Posts Tagged ‘book reviews’

Untamed, By Alan and Deb Hirsch Explores the Understanding and Practice of Discipleship

Alan and Deb have teamed up to write a vivid and practical book on the art and practice of following Jesus. Both have been foremost authorities on missional community and ministry speaking and teaching all over the world.

In my experience over the years, most books on discipleship center on the theology and not the practice of following Jesus. Untamed, is a fresh and practical perspective on what it looks like to follow Christ. It is not a theological tome, nor a package of rules, lists and formulas. It is a frank discussion of what being a disciple of Christ looks like right here and right now.

Alan and Deb have produced a highly useful and highly quotable work. It is loaded with practical instruction delivered in an encouraging and engaging style. Each chapter ends with “Suggested Practices” and “Discussion starters.” These sections bring¬† some suggestions about how to “try out” what you learned, and discussions which help you develop your own ideas without performance-oriented guilt (in most common Christian works, I find discussions beginning with the question “Discuss with the group how you fail at this.”).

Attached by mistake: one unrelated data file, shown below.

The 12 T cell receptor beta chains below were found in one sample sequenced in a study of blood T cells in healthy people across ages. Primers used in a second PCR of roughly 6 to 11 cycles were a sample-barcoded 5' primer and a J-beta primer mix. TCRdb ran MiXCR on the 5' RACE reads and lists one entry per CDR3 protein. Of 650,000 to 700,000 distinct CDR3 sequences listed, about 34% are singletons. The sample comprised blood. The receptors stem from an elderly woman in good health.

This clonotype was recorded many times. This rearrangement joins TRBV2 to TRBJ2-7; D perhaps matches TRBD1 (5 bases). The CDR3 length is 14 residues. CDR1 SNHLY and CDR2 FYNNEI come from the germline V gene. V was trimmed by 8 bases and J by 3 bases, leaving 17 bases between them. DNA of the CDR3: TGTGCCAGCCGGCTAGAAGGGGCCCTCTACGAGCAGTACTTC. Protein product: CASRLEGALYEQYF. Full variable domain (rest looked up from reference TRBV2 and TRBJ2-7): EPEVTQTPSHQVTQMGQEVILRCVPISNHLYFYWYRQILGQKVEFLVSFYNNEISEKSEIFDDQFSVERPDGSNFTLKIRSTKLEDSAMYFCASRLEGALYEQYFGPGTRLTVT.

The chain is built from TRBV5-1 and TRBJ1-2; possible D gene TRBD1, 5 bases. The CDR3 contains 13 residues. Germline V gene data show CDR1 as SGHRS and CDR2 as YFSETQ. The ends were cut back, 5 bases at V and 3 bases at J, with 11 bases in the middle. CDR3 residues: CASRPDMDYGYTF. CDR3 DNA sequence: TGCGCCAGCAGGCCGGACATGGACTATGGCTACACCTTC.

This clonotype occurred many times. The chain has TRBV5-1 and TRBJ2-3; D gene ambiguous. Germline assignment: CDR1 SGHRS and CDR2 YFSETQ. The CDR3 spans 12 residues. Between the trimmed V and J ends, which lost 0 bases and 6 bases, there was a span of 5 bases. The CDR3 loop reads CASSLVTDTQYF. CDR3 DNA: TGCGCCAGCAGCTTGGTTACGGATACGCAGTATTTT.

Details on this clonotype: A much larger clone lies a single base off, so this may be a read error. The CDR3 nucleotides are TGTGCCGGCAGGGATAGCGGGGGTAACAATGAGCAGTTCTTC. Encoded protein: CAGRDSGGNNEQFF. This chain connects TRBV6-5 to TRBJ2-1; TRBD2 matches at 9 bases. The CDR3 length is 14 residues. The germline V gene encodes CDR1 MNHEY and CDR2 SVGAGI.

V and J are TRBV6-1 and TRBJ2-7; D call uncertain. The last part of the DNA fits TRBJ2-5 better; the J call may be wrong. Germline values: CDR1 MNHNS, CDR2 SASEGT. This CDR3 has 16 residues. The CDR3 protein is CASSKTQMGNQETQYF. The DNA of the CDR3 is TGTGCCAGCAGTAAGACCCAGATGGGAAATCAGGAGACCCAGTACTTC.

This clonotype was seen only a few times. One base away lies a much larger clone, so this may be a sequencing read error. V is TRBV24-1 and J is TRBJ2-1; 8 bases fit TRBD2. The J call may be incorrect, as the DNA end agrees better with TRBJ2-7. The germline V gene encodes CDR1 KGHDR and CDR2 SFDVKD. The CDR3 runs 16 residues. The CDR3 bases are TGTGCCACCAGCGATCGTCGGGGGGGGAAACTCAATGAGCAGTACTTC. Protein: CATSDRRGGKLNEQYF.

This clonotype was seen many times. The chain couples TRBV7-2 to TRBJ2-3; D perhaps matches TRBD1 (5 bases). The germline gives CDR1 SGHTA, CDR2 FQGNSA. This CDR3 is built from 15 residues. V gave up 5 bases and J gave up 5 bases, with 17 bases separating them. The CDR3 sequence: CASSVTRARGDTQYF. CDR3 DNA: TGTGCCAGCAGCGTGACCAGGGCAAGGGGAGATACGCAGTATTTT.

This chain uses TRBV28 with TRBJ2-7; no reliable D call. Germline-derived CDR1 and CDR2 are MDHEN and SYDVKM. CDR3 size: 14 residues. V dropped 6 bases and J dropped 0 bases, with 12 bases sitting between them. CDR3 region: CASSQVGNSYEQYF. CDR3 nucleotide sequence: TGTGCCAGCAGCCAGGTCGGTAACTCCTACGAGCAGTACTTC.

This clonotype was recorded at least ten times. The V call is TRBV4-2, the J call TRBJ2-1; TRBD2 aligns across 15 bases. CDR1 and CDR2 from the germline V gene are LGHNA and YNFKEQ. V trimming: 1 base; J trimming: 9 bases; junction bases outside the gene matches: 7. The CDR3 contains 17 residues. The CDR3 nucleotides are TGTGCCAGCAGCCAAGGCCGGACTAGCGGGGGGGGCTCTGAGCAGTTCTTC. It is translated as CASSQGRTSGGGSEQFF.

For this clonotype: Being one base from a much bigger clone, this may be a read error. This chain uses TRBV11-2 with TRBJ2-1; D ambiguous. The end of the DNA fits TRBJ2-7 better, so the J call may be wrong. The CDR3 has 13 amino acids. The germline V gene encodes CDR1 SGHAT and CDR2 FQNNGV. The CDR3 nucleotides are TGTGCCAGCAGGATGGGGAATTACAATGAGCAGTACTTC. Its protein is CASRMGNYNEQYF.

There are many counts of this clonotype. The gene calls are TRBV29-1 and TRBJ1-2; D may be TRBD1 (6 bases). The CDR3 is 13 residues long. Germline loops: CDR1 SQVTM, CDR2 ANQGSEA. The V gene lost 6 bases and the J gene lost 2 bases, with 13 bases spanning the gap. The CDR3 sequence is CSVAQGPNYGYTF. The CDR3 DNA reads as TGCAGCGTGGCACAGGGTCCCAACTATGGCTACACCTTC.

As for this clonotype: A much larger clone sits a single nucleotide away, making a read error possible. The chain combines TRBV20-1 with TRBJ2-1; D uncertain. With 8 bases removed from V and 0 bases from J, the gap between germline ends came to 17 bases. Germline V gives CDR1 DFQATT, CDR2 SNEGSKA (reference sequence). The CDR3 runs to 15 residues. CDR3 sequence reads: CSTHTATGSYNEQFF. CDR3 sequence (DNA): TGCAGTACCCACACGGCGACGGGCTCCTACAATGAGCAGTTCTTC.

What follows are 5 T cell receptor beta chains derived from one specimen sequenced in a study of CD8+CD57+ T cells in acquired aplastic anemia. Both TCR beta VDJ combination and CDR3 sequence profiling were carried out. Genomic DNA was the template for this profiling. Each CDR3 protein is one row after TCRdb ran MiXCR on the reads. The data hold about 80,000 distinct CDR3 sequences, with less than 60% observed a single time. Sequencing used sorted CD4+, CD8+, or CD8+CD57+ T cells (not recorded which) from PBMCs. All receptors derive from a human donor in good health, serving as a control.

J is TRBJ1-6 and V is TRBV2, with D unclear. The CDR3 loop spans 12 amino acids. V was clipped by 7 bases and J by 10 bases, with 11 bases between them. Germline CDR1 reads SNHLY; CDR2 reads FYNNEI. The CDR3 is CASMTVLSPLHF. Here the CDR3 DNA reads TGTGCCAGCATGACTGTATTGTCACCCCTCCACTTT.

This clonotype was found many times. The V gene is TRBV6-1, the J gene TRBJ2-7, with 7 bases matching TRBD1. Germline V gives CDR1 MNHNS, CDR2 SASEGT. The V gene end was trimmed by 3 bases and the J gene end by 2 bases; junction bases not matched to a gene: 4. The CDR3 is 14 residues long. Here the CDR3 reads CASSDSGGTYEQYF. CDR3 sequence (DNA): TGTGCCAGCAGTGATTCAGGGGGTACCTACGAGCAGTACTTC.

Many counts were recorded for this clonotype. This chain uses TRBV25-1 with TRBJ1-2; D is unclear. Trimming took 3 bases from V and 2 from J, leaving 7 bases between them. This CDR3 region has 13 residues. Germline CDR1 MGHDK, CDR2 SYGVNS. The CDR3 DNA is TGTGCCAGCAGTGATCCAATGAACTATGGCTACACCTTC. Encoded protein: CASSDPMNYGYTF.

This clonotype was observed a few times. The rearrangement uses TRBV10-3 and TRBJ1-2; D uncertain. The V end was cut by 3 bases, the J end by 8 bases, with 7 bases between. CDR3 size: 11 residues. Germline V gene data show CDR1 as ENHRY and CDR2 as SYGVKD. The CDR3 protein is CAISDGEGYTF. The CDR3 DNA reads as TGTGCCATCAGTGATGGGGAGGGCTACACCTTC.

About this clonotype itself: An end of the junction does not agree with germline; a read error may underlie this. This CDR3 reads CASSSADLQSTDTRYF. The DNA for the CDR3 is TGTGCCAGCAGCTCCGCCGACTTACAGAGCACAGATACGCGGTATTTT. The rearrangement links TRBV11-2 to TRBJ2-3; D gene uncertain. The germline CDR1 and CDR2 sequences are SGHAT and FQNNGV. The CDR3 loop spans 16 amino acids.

As I said above, the book deals with following Jesus right here and right now. In a simple, contemporary, practical and straightforward approach, Alan and Deb tackle discipleship in these four contexts: God, Culture, Self, and Mission. Within these four, just about everything you can imagine (and perhaps some things you can’t) is covered quite well.

This book provides one of the best resources for the art of discipleship that I have seen so far. It is excellent for new believers to get a good start. It is also essential for old believers who need a new start.

The most important value of Untamed is that it provides useful ideas which lead to action. The ideas the authors provide, along with the suggestions help the reader “act his or her way into a new way of thinking” making their discipleship a matter not of empty theory, but fulfilling practice.